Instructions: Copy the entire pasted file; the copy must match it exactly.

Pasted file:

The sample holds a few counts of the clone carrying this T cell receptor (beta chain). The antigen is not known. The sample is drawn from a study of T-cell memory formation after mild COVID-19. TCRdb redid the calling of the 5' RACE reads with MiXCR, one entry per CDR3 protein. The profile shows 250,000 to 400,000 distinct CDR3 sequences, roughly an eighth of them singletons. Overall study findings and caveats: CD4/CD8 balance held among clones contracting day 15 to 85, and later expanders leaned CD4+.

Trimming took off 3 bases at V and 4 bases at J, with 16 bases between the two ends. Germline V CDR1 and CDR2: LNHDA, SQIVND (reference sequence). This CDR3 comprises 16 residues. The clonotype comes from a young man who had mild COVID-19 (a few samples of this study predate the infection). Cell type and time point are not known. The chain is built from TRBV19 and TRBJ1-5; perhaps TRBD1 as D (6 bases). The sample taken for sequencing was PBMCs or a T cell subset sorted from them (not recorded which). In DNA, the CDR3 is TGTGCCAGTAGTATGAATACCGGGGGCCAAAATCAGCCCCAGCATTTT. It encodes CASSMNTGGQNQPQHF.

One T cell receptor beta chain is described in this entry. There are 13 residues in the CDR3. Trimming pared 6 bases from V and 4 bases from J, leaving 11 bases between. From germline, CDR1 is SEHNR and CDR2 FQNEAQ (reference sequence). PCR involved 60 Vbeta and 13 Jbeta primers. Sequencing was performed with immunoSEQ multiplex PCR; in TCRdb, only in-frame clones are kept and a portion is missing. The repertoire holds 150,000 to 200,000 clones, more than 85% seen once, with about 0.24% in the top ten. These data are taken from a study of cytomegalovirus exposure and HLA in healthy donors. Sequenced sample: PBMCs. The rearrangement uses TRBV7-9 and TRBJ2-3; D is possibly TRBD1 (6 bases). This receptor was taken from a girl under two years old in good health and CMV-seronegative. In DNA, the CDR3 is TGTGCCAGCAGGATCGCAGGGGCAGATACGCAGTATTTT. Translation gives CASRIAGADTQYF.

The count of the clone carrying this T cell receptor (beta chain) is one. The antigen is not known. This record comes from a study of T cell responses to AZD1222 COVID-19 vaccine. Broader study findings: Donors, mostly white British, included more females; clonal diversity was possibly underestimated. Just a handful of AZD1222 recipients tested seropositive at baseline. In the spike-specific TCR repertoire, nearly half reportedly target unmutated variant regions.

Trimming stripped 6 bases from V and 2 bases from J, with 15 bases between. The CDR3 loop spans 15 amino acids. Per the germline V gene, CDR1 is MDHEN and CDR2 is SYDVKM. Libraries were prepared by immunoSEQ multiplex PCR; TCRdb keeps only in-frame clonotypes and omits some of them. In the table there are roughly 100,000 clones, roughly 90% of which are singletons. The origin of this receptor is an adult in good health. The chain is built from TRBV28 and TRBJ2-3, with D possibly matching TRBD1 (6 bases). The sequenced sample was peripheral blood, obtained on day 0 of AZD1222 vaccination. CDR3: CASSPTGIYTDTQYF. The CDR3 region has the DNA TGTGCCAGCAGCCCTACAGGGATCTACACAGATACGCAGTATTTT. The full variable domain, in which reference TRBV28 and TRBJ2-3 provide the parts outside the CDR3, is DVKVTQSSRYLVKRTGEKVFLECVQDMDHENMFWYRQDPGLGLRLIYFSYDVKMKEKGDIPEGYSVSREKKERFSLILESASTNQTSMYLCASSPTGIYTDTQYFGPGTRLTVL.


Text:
The sample holds a few counts of the clone carrying this T cell receptor (beta chain). The antigen is not known. The sample is drawn from a study of T-cell memory formation after mild COVID-19. TCRdb redid the calling of the 5' RACE reads with MiXCR, one entry per CDR3 protein. The profile shows 250,000 to 400,000 distinct CDR3 sequences, roughly an eighth of them singletons. Overall study findings and caveats: CD4/CD8 balance held among clones contracting day 15 to 85, and later expanders leaned CD4+.

Trimming took off 3 bases at V and 4 bases at J, with 16 bases between the two ends. Germline V CDR1 and CDR2: LNHDA, SQIVND (reference sequence). This CDR3 comprises 16 residues. The clonotype comes from a young man who had mild COVID-19 (a few samples of this study predate the infection). Cell type and time point are not known. The chain is built from TRBV19 and TRBJ1-5; perhaps TRBD1 as D (6 bases). The sample taken for sequencing was PBMCs or a T cell subset sorted from them (not recorded which). In DNA, the CDR3 is TGTGCCAGTAGTATGAATACCGGGGGCCAAAATCAGCCCCAGCATTTT. It encodes CASSMNTGGQNQPQHF.

One T cell receptor beta chain is described in this entry. There are 13 residues in the CDR3. Trimming pared 6 bases from V and 4 bases from J, leaving 11 bases between. From germline, CDR1 is SEHNR and CDR2 FQNEAQ (reference sequence). PCR involved 60 Vbeta and 13 Jbeta primers. Sequencing was performed with immunoSEQ multiplex PCR; in TCRdb, only in-frame clones are kept and a portion is missing. The repertoire holds 150,000 to 200,000 clones, more than 85% seen once, with about 0.24% in the top ten. These data are taken from a study of cytomegalovirus exposure and HLA in healthy donors. Sequenced sample: PBMCs. The rearrangement uses TRBV7-9 and TRBJ2-3; D is possibly TRBD1 (6 bases). This receptor was taken from a girl under two years old in good health and CMV-seronegative. In DNA, the CDR3 is TGTGCCAGCAGGATCGCAGGGGCAGATACGCAGTATTTT. Translation gives CASRIAGADTQYF.

The count of the clone carrying this T cell receptor (beta chain) is one. The antigen is not known. This record comes from a study of T cell responses to AZD1222 COVID-19 vaccine. Broader study findings: Donors, mostly white British, included more females; clonal diversity was possibly underestimated. Just a handful of AZD1222 recipients tested seropositive at baseline. In the spike-specific TCR repertoire, nearly half reportedly target unmutated variant regions.

Trimming stripped 6 bases from V and 2 bases from J, with 15 bases between. The CDR3 loop spans 15 amino acids. Per the germline V gene, CDR1 is MDHEN and CDR2 is SYDVKM. Libraries were prepared by immunoSEQ multiplex PCR; TCRdb keeps only in-frame clonotypes and omits some of them. In the table there are roughly 100,000 clones, roughly 90% of which are singletons. The origin of this receptor is an adult in good health. The chain is built from TRBV28 and TRBJ2-3, with D possibly matching TRBD1 (6 bases). The sequenced sample was peripheral blood, obtained on day 0 of AZD1222 vaccination. CDR3: CASSPTGIYTDTQYF. The CDR3 region has the DNA TGTGCCAGCAGCCCTACAGGGATCTACACAGATACGCAGTATTTT. The full variable domain, in which reference TRBV28 and TRBJ2-3 provide the parts outside the CDR3, is DVKVTQSSRYLVKRTGEKVFLECVQDMDHENMFWYRQDPGLGLRLIYFSYDVKMKEKGDIPEGYSVSREKKERFSLILESASTNQTSMYLCASSPTGIYTDTQYFGPGTRLTVL.